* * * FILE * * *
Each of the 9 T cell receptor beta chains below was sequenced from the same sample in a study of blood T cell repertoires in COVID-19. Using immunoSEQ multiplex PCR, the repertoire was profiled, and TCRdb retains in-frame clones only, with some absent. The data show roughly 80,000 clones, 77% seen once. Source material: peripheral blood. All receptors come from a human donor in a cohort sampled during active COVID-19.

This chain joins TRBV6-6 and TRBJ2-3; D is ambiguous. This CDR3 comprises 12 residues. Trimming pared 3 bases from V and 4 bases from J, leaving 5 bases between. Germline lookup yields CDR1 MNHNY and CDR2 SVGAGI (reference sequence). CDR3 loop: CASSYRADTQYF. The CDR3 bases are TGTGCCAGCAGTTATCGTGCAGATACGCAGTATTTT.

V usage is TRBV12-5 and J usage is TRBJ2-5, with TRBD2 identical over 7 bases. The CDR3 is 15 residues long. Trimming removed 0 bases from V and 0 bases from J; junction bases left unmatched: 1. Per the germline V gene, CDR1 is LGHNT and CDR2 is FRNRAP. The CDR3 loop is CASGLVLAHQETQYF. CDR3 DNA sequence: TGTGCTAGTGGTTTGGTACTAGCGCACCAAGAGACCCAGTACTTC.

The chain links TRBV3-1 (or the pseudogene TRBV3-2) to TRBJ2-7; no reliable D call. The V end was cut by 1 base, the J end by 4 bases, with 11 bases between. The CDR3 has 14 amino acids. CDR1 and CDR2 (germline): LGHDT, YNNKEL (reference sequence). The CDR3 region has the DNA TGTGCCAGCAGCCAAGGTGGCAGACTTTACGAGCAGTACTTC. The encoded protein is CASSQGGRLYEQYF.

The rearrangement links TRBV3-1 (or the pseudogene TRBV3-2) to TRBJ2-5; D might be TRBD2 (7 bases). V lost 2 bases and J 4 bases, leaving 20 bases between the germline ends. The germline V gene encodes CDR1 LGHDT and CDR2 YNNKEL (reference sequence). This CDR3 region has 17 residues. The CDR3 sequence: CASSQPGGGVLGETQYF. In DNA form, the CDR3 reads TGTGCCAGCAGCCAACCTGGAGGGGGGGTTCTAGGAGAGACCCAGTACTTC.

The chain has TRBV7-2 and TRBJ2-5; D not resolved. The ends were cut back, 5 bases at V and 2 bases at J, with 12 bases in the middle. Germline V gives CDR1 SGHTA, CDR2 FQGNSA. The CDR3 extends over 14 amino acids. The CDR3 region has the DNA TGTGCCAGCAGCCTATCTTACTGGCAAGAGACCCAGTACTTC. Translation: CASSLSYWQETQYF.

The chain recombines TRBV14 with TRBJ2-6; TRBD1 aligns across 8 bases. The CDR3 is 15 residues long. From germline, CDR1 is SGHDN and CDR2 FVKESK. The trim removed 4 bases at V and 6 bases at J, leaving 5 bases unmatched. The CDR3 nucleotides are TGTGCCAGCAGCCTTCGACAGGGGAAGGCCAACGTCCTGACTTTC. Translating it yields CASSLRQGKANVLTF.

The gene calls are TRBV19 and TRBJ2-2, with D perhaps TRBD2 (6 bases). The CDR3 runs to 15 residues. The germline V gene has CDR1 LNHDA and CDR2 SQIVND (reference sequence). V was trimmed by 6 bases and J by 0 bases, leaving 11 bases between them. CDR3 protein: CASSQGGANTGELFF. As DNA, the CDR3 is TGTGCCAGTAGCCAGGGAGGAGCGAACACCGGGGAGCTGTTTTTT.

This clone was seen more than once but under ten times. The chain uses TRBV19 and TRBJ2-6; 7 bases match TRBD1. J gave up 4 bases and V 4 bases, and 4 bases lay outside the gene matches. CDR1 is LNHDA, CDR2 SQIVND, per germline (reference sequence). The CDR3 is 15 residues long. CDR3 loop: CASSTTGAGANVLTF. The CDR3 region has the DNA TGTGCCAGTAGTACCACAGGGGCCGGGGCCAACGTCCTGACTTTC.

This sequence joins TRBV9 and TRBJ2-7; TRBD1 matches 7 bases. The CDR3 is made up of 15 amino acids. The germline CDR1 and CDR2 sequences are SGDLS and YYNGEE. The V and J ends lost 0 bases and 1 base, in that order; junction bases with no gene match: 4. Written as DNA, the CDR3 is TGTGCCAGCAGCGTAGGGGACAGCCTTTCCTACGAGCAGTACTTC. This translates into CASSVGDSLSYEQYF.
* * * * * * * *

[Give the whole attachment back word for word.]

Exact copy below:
Each of the 9 T cell receptor beta chains below was sequenced from the same sample in a study of blood T cell repertoires in COVID-19. Using immunoSEQ multiplex PCR, the repertoire was profiled, and TCRdb retains in-frame clones only, with some absent. The data show roughly 80,000 clones, 77% seen once. Source material: peripheral blood. All receptors come from a human donor in a cohort sampled during active COVID-19.

This chain joins TRBV6-6 and TRBJ2-3; D is ambiguous. This CDR3 comprises 12 residues. Trimming pared 3 bases from V and 4 bases from J, leaving 5 bases between. Germline lookup yields CDR1 MNHNY and CDR2 SVGAGI (reference sequence). CDR3 loop: CASSYRADTQYF. The CDR3 bases are TGTGCCAGCAGTTATCGTGCAGATACGCAGTATTTT.

V usage is TRBV12-5 and J usage is TRBJ2-5, with TRBD2 identical over 7 bases. The CDR3 is 15 residues long. Trimming removed 0 bases from V and 0 bases from J; junction bases left unmatched: 1. Per the germline V gene, CDR1 is LGHNT and CDR2 is FRNRAP. The CDR3 loop is CASGLVLAHQETQYF. CDR3 DNA sequence: TGTGCTAGTGGTTTGGTACTAGCGCACCAAGAGACCCAGTACTTC.

The chain links TRBV3-1 (or the pseudogene TRBV3-2) to TRBJ2-7; no reliable D call. The V end was cut by 1 base, the J end by 4 bases, with 11 bases between. The CDR3 has 14 amino acids. CDR1 and CDR2 (germline): LGHDT, YNNKEL (reference sequence). The CDR3 region has the DNA TGTGCCAGCAGCCAAGGTGGCAGACTTTACGAGCAGTACTTC. The encoded protein is CASSQGGRLYEQYF.

The rearrangement links TRBV3-1 (or the pseudogene TRBV3-2) to TRBJ2-5; D might be TRBD2 (7 bases). V lost 2 bases and J 4 bases, leaving 20 bases between the germline ends. The germline V gene encodes CDR1 LGHDT and CDR2 YNNKEL (reference sequence). This CDR3 region has 17 residues. The CDR3 sequence: CASSQPGGGVLGETQYF. In DNA form, the CDR3 reads TGTGCCAGCAGCCAACCTGGAGGGGGGGTTCTAGGAGAGACCCAGTACTTC.

The chain has TRBV7-2 and TRBJ2-5; D not resolved. The ends were cut back, 5 bases at V and 2 bases at J, with 12 bases in the middle. Germline V gives CDR1 SGHTA, CDR2 FQGNSA. The CDR3 extends over 14 amino acids. The CDR3 region has the DNA TGTGCCAGCAGCCTATCTTACTGGCAAGAGACCCAGTACTTC. Translation: CASSLSYWQETQYF.

The chain recombines TRBV14 with TRBJ2-6; TRBD1 aligns across 8 bases. The CDR3 is 15 residues long. From germline, CDR1 is SGHDN and CDR2 FVKESK. The trim removed 4 bases at V and 6 bases at J, leaving 5 bases unmatched. The CDR3 nucleotides are TGTGCCAGCAGCCTTCGACAGGGGAAGGCCAACGTCCTGACTTTC. Translating it yields CASSLRQGKANVLTF.

The gene calls are TRBV19 and TRBJ2-2, with D perhaps TRBD2 (6 bases). The CDR3 runs to 15 residues. The germline V gene has CDR1 LNHDA and CDR2 SQIVND (reference sequence). V was trimmed by 6 bases and J by 0 bases, leaving 11 bases between them. CDR3 protein: CASSQGGANTGELFF. As DNA, the CDR3 is TGTGCCAGTAGCCAGGGAGGAGCGAACACCGGGGAGCTGTTTTTT.

This clone was seen more than once but under ten times. The chain uses TRBV19 and TRBJ2-6; 7 bases match TRBD1. J gave up 4 bases and V 4 bases, and 4 bases lay outside the gene matches. CDR1 is LNHDA, CDR2 SQIVND, per germline (reference sequence). The CDR3 is 15 residues long. CDR3 loop: CASSTTGAGANVLTF. The CDR3 region has the DNA TGTGCCAGTAGTACCACAGGGGCCGGGGCCAACGTCCTGACTTTC.

This sequence joins TRBV9 and TRBJ2-7; TRBD1 matches 7 bases. The CDR3 is made up of 15 amino acids. The germline CDR1 and CDR2 sequences are SGDLS and YYNGEE. The V and J ends lost 0 bases and 1 base, in that order; junction bases with no gene match: 4. Written as DNA, the CDR3 is TGTGCCAGCAGCGTAGGGGACAGCCTTTCCTACGAGCAGTACTTC. This translates into CASSVGDSLSYEQYF.